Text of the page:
Google Analytics (GA4) is pretty nifty when it comes to knowing exactly how traffic is getting to your website and tracking conversions. Unlike its predecessor, Universal Analytics (UA), GA4 can automatically register custom events you send to the data layer via the front-of-site. This means when someone clicks on a “Click to Call” button in your mobile header or submits a conversion form on a landing page, you can send an event via the gtag(data) function call. In our case, we listen for button clicks with jQuery, and when we identify a conversion-related button click or form submission, we send the appropriate data to the GA4 data layer to track it. If done properly, you will see the events inside of the GA4 debug view or real-time view. Below is an example of the real-time view in GA4 showing these events (see bottom two events):

conversion tracking in GA4

When this is then reported inside of standard reports or even better Looker Studio reports, you get a much better representation of where your leads are coming from and how your marketing spend is being utilized.

Conversion Data: “You are what you measure”

I have seen firsthand the need for more data attribution in marketing. Most agencies will build a website, install analytics, work to set up citations in directories for clients, and then never actually take the extra step to segregate data for accuracy in reports.

Bucketing Data: The Power of UTM Tags

When it comes to understanding your inbound traffic in analytics, there is no better way to do it than UTM tagging. This is what allows you to know which newsletter drove which conversion, which Facebook ad or post resulted in a Click to Call on mobile, etc.

UTM tags are a set of URL parameters that are attached after the URL destination is defined. To give you an example, this is our Google Business Profile website link when you find us on Google Maps or in the Map Pack in the SERPs:


In the above example, everything after the trailing slash in the URL is for tracking and is known as UTM tagging. This allows for when this link is clicked, it to be separated from the standard buckets of traffic in the Google Analytics reports. These other types of content might be articles from your blog or featured snippets that appear. It is important to know if your Google Business Profile drives leads through your website and how it stacks up against your conversion pages.

UTM tagging is such a small effort with great rewards. They can be applied to all external links you control with minimal effort. The opportunities are endless with what you can do with them. They could help bucket your paid directories like Expertise.com, Chamber of Commerce pages, etc, to see which drove website traffic and if they resulted in on-site conversions. We tagged our recent Facebook Post from the Junk Removal job we landed and will report back once we have collected more data. You can see the embedded link below is shortened in the user’s view, but in reality, it points to the following:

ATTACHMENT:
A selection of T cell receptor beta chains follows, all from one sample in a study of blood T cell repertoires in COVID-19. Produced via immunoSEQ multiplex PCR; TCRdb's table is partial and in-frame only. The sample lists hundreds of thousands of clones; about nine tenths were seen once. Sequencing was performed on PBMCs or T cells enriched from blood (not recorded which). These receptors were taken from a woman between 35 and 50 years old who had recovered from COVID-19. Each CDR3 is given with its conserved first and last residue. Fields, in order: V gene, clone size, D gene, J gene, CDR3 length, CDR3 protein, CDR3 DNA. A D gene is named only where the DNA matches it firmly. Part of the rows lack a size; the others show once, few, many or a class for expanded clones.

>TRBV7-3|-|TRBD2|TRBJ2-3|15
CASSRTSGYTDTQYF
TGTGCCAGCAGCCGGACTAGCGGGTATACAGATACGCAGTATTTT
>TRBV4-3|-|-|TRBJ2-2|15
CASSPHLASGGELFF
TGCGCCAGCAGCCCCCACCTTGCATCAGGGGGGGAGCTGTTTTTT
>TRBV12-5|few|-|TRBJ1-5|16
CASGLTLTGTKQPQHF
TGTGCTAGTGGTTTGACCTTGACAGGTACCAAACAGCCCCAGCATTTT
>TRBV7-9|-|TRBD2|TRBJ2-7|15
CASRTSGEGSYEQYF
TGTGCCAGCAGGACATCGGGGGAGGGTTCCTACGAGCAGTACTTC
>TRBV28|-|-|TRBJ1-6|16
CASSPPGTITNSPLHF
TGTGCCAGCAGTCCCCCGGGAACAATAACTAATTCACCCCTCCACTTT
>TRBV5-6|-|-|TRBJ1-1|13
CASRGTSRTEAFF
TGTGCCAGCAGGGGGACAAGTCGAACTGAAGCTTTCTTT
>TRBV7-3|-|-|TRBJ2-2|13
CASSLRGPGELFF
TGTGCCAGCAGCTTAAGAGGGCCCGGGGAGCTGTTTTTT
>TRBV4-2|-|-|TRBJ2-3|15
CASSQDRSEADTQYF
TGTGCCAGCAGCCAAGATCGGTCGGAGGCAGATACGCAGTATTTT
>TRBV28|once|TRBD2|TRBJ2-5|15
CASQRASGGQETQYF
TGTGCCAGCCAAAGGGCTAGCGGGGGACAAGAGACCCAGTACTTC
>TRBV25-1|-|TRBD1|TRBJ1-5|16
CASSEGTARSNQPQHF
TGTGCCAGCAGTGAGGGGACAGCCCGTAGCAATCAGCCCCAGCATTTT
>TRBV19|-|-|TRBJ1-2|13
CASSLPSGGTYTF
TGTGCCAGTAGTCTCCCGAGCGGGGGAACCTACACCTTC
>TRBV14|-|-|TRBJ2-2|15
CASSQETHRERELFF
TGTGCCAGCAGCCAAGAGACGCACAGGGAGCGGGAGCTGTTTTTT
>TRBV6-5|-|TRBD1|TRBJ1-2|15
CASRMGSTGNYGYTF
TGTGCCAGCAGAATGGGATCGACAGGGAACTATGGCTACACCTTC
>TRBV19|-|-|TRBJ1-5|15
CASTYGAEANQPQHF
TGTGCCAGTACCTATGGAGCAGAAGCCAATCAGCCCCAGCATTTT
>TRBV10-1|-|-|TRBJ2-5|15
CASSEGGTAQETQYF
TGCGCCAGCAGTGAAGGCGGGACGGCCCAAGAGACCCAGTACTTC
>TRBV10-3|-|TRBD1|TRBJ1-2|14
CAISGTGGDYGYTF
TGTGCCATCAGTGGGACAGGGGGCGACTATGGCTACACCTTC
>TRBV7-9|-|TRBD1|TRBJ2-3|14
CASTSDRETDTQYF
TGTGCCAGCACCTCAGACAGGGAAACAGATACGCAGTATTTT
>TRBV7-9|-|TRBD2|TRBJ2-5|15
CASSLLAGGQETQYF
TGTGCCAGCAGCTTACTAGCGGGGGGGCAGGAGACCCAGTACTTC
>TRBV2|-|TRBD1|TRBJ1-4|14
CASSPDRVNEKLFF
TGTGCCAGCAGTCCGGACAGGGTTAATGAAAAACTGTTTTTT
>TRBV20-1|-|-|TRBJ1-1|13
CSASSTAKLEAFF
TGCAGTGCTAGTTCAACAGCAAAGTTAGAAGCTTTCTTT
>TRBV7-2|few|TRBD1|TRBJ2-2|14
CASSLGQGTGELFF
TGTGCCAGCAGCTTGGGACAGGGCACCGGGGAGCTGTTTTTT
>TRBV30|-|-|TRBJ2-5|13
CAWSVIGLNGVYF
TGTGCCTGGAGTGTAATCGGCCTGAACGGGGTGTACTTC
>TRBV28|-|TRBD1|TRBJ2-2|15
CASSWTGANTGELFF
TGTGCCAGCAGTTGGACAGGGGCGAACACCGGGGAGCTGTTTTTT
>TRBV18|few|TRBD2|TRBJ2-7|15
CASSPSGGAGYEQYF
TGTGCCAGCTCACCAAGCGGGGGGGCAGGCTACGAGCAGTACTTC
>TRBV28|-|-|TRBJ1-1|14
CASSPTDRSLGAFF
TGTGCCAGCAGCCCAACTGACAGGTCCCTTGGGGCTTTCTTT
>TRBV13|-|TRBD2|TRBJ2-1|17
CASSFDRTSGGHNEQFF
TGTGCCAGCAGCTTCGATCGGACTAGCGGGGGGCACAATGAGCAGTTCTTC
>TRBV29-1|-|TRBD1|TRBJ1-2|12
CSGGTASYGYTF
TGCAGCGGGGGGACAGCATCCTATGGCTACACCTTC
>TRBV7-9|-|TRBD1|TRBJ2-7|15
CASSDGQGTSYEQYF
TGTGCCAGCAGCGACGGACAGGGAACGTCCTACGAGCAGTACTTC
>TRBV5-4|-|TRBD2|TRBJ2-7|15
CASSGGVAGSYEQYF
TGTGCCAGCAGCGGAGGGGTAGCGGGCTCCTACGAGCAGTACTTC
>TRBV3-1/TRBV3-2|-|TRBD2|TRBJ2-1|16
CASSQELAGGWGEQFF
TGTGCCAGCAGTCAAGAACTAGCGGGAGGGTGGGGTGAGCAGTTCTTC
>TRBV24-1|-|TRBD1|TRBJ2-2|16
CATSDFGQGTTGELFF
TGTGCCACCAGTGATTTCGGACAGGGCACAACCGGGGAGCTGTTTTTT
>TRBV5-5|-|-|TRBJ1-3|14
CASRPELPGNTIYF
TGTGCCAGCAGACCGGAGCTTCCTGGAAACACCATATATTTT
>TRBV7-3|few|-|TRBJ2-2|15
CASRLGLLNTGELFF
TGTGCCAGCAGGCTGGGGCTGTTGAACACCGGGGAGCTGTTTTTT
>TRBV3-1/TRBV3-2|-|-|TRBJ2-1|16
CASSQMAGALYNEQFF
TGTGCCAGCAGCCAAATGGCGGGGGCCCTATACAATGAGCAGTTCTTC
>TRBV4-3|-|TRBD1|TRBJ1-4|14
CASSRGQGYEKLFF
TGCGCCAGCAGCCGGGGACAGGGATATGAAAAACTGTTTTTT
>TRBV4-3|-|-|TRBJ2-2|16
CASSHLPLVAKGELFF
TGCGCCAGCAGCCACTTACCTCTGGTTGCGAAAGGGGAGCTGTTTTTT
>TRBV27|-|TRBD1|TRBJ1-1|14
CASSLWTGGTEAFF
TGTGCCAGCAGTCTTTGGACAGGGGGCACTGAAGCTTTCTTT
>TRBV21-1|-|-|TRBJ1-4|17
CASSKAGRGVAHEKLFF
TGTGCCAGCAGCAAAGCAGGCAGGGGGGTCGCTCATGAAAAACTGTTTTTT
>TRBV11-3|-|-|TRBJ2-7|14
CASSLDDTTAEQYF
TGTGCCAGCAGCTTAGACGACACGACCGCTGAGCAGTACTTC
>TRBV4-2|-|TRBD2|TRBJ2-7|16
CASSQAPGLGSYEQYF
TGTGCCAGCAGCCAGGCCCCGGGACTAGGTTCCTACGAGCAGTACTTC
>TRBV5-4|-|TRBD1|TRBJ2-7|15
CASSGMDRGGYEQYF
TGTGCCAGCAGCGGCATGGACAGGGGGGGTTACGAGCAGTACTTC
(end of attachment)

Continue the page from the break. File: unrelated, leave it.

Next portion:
Putting it all together

This is an advanced topic, but it’s important to know that to be successful with your marketing efforts and spending, you must understand how a lead finds you and how they convert. Knowing how to read your analytics can help you identify areas of improvement on your website and underlying issues.

With what I have shown above, you should have at least an idea of the following:

  • You can use The tool (Google Search Console) to find how users search for you and where you display in that search.
  • How you can track conversions on your website.
  • How you can bucket external traffic with UTM tags.

Let’s Leave Things Here

A ton of data to process above, and I hope you enjoy reading through it. As a new face in a smaller pool of local companies, we are getting leads early with no marketing spend at the moment, and that is always good news.

In the next few months, I plan to do a writeup on in-depth Facebook and Google ads testing with storm damage cleanup and snow removal, should the weather permit. They say this winter is going to be rather mild up here. Which usually means buckle up, lol.

Stay tuned. More to come!

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Picture of Isaac Boda

Isaac Boda

Short Bio
Husband. Father of 3 boys. Complete nerd for all things web.

Work History:
10 years working at GoDaddy and 4+ years at a digital marketing agency focused on home services.

Certified Sr. Technical SEO Specialist
Sr. NodeJS Developer
14+ Years working with small businesses.

Picture of Isaac Boda

Isaac Boda

Short Bio
Husband. Father of 3 boys. Complete nerd for all things web.

Work History:
10 years working at GoDaddy and 4+ years at a digital marketing agency focused on home services.

Certified Sr. Technical SEO Specialist
Sr. NodeJS Developer
14+ Years working with small businesses.